Smith?s dream is now a nightmare

In 1971, C K Stead wrote the futuristic novel Smith?s Dream. It centred around the hero Smith, who, faced with a neo-fascist takeover of New Zealand, managed to flee to Coromandel to escape the horror of what was happening in his life and to his country.

He is a left wing sympathiser and is recruited to help the Resistance Movement to overcome the authoritarian Prime Minister Volkner and the US-run troops who have essentially taken control. The reader is almost asked to make the mental leap and ask him or herself to consider how far would an average New Zealander go if things went ?bugger up?. Would they do nothing, or would they fight back?

It is hard to summarise a book of this calibre into a few sentences, but suffice to say, it has preyed on my mind over the past weeks. C K Stead created a horrific view of a futuristic New Zealand. But did he get it wrong?

As it stands, he wrote of a right-wing government, an alliance with America, suppression of free speech, free movement and free choice. New Zealand was under martial law.

Today, are we facing a left-wing government, suppression of free speech and free choice, and a distancing from America?

I re-read this book about a year ago when Ms Ardern was elected. I had not read it since my school days and I was struck by the portrayal of Smith as a troubled soul with nowhere to run and nowhere to hide, who finally had to find somewhere to run and hide in order to stay himself, to preserve his sanity and his life.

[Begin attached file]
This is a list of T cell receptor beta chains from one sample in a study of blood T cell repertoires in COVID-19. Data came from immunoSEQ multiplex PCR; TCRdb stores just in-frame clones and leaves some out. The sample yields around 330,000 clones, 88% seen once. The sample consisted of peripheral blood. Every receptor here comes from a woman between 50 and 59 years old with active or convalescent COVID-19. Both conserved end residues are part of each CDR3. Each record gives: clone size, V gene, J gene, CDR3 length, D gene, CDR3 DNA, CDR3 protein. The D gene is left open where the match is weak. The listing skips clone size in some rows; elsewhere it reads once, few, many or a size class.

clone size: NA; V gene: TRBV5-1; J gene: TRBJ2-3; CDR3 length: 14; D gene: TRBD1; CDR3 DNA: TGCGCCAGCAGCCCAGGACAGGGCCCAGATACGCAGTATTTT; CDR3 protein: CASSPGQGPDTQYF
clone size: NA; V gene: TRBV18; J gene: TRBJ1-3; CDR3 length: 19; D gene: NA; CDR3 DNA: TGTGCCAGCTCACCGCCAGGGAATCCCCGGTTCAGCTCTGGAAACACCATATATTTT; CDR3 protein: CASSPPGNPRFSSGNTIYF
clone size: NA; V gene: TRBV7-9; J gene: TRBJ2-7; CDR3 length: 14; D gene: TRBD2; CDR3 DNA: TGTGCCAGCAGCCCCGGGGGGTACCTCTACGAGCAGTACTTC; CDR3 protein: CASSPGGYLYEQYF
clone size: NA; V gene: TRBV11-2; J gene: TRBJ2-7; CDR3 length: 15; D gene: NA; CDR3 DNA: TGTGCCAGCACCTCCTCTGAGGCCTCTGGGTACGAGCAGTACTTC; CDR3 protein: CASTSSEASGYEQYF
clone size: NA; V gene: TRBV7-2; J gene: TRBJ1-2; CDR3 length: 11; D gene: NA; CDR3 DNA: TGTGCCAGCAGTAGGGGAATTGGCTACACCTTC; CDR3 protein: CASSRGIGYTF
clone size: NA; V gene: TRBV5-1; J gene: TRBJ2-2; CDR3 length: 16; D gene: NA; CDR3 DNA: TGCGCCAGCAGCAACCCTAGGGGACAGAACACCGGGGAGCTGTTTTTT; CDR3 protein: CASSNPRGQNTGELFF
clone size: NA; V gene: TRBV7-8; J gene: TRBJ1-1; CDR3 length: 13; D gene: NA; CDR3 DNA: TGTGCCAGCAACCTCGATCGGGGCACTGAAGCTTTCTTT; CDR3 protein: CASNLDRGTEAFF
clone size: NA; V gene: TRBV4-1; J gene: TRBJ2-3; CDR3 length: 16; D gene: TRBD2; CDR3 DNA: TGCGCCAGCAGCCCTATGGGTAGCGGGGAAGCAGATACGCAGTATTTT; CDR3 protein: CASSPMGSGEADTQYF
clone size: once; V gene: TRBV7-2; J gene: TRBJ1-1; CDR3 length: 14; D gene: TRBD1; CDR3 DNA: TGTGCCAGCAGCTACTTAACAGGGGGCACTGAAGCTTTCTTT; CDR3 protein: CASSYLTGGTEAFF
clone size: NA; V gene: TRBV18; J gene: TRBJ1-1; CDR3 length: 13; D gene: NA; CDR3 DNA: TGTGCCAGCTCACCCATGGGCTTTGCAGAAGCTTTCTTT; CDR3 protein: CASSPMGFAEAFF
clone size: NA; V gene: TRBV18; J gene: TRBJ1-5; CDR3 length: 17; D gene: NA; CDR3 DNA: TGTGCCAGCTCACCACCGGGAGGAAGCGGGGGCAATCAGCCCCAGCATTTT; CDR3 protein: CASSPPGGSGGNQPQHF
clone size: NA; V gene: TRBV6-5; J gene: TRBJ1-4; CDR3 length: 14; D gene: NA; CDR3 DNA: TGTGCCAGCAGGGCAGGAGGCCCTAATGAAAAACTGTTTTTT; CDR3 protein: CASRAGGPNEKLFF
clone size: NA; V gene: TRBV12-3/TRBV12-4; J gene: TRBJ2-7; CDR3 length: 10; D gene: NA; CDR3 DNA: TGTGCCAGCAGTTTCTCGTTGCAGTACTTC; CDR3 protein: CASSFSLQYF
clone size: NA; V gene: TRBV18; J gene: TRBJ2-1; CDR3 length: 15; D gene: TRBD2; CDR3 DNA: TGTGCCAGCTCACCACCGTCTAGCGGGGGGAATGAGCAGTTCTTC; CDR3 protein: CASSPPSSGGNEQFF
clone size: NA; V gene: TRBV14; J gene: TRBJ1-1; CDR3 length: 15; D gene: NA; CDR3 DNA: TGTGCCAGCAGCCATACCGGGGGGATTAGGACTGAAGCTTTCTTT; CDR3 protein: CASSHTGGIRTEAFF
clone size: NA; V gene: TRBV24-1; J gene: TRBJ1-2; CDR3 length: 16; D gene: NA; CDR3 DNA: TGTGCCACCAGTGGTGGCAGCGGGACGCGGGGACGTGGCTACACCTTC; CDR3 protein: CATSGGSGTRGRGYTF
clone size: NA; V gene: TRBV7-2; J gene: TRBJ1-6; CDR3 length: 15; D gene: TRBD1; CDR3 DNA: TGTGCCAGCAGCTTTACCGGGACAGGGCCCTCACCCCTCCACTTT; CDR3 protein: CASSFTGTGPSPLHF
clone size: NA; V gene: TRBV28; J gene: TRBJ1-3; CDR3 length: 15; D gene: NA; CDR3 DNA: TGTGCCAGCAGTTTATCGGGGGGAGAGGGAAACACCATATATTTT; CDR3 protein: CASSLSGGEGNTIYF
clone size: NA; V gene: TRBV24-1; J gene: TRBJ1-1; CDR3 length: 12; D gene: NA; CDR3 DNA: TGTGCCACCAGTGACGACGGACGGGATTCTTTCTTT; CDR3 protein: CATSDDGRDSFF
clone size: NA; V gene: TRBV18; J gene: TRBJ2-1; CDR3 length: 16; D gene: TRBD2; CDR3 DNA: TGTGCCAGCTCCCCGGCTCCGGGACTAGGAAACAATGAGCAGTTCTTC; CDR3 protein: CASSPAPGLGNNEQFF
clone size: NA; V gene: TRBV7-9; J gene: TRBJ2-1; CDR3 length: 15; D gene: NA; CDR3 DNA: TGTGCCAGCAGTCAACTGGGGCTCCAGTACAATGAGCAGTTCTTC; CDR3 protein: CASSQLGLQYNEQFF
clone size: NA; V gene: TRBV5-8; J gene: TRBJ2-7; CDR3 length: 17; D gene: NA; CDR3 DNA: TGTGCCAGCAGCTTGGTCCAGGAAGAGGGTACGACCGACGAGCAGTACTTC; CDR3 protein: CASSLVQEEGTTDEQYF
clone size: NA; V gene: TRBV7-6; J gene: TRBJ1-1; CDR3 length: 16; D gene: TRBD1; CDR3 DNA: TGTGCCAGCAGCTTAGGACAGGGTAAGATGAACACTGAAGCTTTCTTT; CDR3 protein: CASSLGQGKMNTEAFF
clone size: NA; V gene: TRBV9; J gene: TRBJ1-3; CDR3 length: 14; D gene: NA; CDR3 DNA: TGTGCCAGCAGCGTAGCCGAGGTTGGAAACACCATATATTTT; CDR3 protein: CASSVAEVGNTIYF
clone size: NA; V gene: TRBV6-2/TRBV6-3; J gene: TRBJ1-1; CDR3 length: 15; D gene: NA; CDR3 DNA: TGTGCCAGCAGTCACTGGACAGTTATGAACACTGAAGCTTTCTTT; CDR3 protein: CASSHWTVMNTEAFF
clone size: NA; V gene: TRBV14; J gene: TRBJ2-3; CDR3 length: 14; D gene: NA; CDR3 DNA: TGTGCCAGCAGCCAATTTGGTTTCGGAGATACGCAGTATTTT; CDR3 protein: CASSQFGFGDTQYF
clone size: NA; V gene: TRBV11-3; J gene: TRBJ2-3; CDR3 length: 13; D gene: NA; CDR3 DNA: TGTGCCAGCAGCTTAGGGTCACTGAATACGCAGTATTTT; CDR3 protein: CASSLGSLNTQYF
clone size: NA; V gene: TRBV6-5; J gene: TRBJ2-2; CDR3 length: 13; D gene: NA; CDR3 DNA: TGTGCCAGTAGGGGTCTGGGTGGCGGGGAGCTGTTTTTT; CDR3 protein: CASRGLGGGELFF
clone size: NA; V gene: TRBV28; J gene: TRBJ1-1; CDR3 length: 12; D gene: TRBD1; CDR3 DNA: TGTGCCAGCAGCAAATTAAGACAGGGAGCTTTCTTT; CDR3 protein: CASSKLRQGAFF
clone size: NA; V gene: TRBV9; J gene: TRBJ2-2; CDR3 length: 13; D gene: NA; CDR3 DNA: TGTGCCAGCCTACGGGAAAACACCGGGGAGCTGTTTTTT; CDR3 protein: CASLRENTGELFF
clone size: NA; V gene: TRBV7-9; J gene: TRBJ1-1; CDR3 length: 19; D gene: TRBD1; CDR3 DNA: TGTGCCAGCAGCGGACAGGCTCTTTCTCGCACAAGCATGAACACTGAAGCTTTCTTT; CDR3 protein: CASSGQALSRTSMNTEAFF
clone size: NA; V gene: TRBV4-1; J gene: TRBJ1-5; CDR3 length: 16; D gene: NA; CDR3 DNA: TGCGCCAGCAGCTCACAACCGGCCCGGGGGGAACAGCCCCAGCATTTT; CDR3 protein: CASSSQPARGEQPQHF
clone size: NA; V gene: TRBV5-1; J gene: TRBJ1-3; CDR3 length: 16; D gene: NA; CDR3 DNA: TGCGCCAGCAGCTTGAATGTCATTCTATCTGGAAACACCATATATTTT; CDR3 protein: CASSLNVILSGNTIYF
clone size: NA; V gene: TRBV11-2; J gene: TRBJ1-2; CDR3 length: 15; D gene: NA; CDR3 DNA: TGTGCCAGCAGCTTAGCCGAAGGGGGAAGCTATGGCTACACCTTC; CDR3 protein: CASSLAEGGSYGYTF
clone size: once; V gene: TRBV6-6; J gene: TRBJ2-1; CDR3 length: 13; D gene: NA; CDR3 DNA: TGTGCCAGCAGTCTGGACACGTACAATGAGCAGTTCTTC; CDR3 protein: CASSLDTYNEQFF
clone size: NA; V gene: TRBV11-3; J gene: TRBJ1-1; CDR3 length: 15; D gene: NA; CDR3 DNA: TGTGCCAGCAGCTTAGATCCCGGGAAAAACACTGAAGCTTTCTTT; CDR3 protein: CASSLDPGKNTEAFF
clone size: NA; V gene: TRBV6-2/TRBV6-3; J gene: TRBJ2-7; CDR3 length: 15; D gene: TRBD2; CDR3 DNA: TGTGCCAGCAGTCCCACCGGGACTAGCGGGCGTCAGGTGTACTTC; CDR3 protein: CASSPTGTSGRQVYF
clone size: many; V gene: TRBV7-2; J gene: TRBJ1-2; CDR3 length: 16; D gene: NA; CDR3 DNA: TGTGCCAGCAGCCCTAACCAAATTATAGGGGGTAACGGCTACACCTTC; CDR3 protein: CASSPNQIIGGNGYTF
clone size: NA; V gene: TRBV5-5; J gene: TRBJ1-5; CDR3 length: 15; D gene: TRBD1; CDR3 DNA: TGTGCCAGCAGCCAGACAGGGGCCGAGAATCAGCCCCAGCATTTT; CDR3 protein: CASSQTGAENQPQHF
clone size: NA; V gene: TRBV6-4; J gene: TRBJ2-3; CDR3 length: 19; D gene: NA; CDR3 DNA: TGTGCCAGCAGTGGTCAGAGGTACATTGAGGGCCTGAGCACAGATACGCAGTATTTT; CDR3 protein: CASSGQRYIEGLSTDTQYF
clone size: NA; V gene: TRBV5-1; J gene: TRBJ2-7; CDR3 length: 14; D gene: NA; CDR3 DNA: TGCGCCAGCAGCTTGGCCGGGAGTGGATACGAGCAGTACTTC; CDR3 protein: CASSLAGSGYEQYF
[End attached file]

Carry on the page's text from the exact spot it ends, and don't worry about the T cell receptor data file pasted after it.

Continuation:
His need for self preservation became so strong that he had to confront his demons and admit that, in doing nothing and saying nothing, he WAS nothing.

Smith fought back and the ending ? well, I will leave that to whet your appetite to track down a copy of this classic New Zealand novel.

How many of us are thinking of making a run for the hills? Or, as the Americans would say, about to get a fast stage out of Dodge. Will we be forced to ask ourselves what we will do? Try to hide, or stand and fight?

The changes in gun laws; the arrest of people who watched and shared a disturbing video; the restriction of our access to certain overseas websites: all these things should give us pause to consider who we are and how we, as Kiwis, will proceed.

It sure is happening fast, and that is one hell of an alarm bell for me.
The actions of our hijab-wearing prime minister, which include removing Jesus from the prayer in parliament, are a very bitter pill to swallow.

Our children and grandchildren are now facing an uncertain future. Is it up to us to draw a line in the sand before it is too late? Or will we look back with regret and admit that, like Smith, by doing nothing and saying nothing we have become nothing?